Please enable JavaScript to view this website.

Effect of the Devaluation of the Yuan on China

On August 11, 2015, the People’s Bank of China (“PBOC”), the central bank of the Republic of China, first devalued Chinese currency, the yuan.1.  What exactly does this mean? The Chinese government changed the way that the currency was valued and this therefore caused a decrease in value. The value of the yuan was previously determined using a strategy developed by the PBOC.2 China previously didn’t allow the yuan to trade freely in financial markets as the United States does.3 “Instead, it links the yuan’s value to the U.S. dollar. Then it restricts trading to a band 2 per cent above or below a daily target set by the [PBOC].”4

The devaluation meant that the yuan was changed to allow for market movement to play a bigger role in the value of the currency. The yuan’s daily value is now fixed to the U.S. dollar currency’s closing level from the previous day.5 When the PBOC changed its valuation method to allow for markets to have an impact on the yuan, this caused the value to decrease on August 11, 2015. Since 2005, the Chinese currency has appreciated approximately 33 percent against the U.S. dollar and the first devaluation on August 11 marked the largest single drop in twenty years.6 By keeping a tight grip on the valuation mechanism of the yuan, the Chinese government was able to insulate China from the impacts caused by market turmoil, which included the Asian financial crisis and the global financial crisis.7

What caused the Chinese government to let go of it’s tight controlling grip? This question has sparked a great amount of debate amongst economist and analysts. Outwardly, the change in valuation methodology has been explained “as a key reform that allows the market to steer the currency’s value. Central to this is a bid to have the yuan accepted by the International Monetary Fund into its basket of reserve currencies, placing the yuan on par with the dollar, euro, yen and British pound, and boosting China’s global stature.”8 Additionally, China’s president Xi Jinping has been adamant about the government’s commitment to reforming China’s economy in a more market-oriented direction ever since he first took office over two years ago.9  The more cynical view to the change flows from the reasoning that “the devaluation came days after data showing a big fall in exports. A mix of interest-rate cuts and fiscal stimulus to spur growth has struggled to gain traction. So, by weakening the currency, the thinking is that shipments will get a jump start and rev up the economy.”10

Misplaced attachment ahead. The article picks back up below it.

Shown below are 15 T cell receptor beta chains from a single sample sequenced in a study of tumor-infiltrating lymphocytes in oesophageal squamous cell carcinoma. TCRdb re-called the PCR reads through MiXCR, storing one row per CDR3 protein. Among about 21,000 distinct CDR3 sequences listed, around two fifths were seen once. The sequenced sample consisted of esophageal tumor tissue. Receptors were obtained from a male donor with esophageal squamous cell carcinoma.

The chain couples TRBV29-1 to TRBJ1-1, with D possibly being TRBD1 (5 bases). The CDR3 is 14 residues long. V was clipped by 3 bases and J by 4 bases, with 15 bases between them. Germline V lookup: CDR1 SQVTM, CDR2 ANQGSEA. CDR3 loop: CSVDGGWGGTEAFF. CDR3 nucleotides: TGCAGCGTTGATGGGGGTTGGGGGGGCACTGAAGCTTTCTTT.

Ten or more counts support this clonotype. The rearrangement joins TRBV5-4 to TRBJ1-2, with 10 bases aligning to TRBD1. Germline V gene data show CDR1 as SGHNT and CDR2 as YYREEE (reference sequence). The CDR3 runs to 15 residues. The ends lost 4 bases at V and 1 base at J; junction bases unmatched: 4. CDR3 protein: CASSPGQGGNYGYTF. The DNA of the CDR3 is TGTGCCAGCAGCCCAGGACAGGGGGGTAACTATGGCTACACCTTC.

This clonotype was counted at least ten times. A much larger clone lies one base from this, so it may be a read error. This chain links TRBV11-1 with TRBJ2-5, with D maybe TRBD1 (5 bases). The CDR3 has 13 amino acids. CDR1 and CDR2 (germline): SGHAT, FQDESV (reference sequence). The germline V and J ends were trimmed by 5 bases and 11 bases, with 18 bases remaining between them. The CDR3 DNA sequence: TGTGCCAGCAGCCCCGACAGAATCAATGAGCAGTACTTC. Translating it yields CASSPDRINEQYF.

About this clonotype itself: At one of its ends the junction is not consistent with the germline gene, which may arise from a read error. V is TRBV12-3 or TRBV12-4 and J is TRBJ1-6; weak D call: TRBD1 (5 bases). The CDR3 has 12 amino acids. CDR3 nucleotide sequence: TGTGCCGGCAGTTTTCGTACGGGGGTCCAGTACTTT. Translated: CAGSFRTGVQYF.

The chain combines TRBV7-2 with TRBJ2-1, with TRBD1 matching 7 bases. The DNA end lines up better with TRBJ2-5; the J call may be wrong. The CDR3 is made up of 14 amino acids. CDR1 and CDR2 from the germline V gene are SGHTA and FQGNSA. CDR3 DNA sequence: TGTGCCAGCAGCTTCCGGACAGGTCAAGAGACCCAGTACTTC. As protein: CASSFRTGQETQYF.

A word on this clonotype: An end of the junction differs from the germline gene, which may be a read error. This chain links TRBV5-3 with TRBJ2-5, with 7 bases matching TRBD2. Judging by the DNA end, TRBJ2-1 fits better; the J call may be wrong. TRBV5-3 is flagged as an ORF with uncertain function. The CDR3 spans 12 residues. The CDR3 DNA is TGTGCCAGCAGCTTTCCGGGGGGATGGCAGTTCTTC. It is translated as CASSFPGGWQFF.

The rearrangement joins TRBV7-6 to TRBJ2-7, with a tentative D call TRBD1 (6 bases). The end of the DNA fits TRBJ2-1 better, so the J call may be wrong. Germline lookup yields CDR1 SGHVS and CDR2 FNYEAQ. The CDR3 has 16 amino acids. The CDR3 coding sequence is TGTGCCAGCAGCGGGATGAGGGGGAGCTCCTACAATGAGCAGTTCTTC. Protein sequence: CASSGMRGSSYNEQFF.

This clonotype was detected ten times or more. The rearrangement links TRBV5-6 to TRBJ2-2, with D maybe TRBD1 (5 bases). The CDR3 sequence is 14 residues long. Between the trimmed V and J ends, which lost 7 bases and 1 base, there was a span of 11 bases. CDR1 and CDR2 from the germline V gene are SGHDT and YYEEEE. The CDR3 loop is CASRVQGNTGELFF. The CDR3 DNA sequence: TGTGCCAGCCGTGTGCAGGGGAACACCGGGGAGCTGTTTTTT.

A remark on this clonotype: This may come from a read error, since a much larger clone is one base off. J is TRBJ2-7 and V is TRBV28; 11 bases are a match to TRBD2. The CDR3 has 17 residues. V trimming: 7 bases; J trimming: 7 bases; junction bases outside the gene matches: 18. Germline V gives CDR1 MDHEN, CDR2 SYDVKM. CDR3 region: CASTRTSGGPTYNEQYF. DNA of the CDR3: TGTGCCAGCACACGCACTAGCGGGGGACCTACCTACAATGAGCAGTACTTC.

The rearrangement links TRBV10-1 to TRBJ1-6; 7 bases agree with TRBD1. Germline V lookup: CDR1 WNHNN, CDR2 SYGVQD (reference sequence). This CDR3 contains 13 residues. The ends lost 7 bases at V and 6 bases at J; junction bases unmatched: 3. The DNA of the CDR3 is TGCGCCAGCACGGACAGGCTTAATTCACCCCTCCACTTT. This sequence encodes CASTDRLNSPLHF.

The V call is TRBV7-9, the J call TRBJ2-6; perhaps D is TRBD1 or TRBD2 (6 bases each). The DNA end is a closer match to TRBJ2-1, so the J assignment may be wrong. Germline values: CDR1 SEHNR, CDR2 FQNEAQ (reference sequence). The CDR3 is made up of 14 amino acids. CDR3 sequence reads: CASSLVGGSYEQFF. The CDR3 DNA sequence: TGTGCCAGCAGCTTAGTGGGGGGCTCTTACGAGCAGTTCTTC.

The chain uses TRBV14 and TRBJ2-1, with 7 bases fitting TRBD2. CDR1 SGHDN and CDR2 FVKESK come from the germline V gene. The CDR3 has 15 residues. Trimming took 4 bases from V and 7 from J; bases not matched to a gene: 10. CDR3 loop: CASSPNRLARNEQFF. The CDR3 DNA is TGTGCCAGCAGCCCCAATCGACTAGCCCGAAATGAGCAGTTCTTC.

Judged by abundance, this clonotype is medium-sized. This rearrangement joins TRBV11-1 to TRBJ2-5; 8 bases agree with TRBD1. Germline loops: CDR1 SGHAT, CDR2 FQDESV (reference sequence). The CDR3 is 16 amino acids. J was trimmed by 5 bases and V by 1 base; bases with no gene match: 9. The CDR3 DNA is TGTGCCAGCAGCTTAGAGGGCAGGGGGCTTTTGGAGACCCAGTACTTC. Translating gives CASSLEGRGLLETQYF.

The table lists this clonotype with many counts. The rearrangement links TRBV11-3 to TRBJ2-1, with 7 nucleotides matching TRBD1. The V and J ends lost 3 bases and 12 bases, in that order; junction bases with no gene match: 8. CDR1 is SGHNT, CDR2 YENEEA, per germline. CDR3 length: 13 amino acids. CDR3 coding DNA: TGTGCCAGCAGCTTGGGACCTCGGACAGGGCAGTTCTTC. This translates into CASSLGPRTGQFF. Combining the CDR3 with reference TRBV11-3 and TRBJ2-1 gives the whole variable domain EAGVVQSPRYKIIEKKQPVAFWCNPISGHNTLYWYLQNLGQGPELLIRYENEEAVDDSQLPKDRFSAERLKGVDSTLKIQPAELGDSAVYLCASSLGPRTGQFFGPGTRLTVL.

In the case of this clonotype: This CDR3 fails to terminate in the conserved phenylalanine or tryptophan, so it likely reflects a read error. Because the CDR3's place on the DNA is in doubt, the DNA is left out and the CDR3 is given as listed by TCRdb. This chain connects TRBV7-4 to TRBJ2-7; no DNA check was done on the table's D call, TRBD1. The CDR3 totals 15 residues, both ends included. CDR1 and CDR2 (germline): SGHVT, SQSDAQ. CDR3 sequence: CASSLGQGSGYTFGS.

Did the devaluation of the yuan give the Chinese economy the boost that the government expected? Not exactly. The effects of the change are certainly not having the impact that the government expected. In fact, the Chinese economy has continued to stumble. In 2015, the Chinese economic growth rate slowed to a twenty-five year low of 6.9 percent.11 Additionally, secondary industry, or manufacturing, growth slowed to 6 percent in 2015 from 2014’s 7.3 percent.12 Furthermore, the Chinese people are starting to lose confidence in the yuan.13  Wealthy families have started to move large sums of money out of China as they have a well-founded fear that the value of the currency will continue to fall and their savings will be worth less.14 The practice “is part of an exodus of capital that is casting doubt on China’s economic prospects and shaking global markets. Over the last year, companies and individuals have moved nearly $1 trillion from China.”15 “The currency has become a very near-term threat to financial stability [in China],” said Charlene Chu, an economist at Autonomous Research.16





  1. Enda Curran, Why China Devalued the Yuan, bloomberg (Aug. 13, 2015), 

  2. Joe McDonald & Paul Wiseman, Australian Dollar Plummets After China’s Currency Gambit,  (Aug. 12, 2015), 

  3. Id

  4. Id

  5. Id

  6. SeeLingling Wei, China Moves to Devalue Yuan(Aug. 11, 2015), 

  7. Id

  8. Id

  9. See Celia Hatton, China’s Xi Jinping: What Has He Achieved in His First Year? BBC (Mar. 9, 2014), 

  10. Id

  11. Leslie Shaffer, China’s Economy Grew 6.9 Percent in 2015, a 25 Year Low, cnbc (Jan. 18, 2016), 

  12. Id

  13. Keith Brasher, Chinese Start to Lose Confidence in Their Currency, n.y. times (Feb. 13, 2016), 

  14. Id

  15. Id

  16. Id

The following two tabs change content below.